- The Law was read again publicly, with explanations, after which open repentance commenced for several hours.
- They lifted their voices in prayer to publicly review Israel’s history from Egypt to the present. Nothing was held back. Their memories were charged with God’s faithfulness!
- Finally, the people made a promise to God and signed their names to it before returning to their homes. This was serious business, and it brought into harmony all the forces that had made Israel a great nation among nations. It also released God’s power and blessing upon these returned exiles.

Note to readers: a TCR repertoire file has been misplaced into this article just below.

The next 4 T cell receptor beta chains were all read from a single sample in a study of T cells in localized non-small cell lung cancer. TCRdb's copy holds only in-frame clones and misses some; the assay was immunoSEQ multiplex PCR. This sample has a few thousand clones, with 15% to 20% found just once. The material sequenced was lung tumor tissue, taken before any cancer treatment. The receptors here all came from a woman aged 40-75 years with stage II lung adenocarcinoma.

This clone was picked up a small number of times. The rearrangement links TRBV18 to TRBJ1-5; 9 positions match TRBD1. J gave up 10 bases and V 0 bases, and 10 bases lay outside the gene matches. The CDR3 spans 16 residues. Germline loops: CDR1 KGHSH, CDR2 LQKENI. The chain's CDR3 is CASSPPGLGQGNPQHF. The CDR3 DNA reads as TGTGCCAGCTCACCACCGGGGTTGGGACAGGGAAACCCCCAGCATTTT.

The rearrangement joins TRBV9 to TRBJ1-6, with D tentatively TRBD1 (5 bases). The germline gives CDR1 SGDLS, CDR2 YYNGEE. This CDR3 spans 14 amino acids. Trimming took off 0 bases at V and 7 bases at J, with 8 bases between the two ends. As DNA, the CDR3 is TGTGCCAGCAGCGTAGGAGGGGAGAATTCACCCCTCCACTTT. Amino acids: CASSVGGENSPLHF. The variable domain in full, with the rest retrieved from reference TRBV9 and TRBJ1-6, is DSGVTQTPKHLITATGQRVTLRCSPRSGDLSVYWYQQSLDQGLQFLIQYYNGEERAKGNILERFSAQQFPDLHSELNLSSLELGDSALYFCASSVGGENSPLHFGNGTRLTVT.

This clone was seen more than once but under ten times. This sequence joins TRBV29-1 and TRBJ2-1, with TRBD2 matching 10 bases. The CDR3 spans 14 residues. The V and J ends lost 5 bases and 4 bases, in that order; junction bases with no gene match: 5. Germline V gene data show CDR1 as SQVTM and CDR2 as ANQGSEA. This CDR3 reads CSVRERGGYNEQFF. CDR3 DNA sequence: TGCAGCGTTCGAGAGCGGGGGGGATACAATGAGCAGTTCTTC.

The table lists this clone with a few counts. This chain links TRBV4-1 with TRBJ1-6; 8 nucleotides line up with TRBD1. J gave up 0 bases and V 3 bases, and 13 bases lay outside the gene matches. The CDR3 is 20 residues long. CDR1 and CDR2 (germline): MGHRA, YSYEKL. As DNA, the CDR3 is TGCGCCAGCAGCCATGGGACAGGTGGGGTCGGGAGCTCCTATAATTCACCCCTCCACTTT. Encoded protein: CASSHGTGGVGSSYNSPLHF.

Can there be a true revival of religion in America? How about in your town… or your family… or your own life? What can you personally do to encourage revival in the space you occupy? What can you do to encourage your friends and family to remember what it’s like when God is honored and served publicly? Where is our collective conscience, and what is tolerated across a wide spectrum that defines our present culture? Thankfully there are millions of the Lord’s followers who are praying over the current state of things. Large convocations periodically raise a voice in public, calling for repentance to God and restoration of godly attitudes and actions. Prior to the American Revolution, leading citizens, aware of a destiny that lay ahead for this nation, hammered out a Declaration of Independence, then pledged their lives, their fortunes and their honor to see it through. That’s what it took then, and that is what it would take now to see true spiritual revival in our land.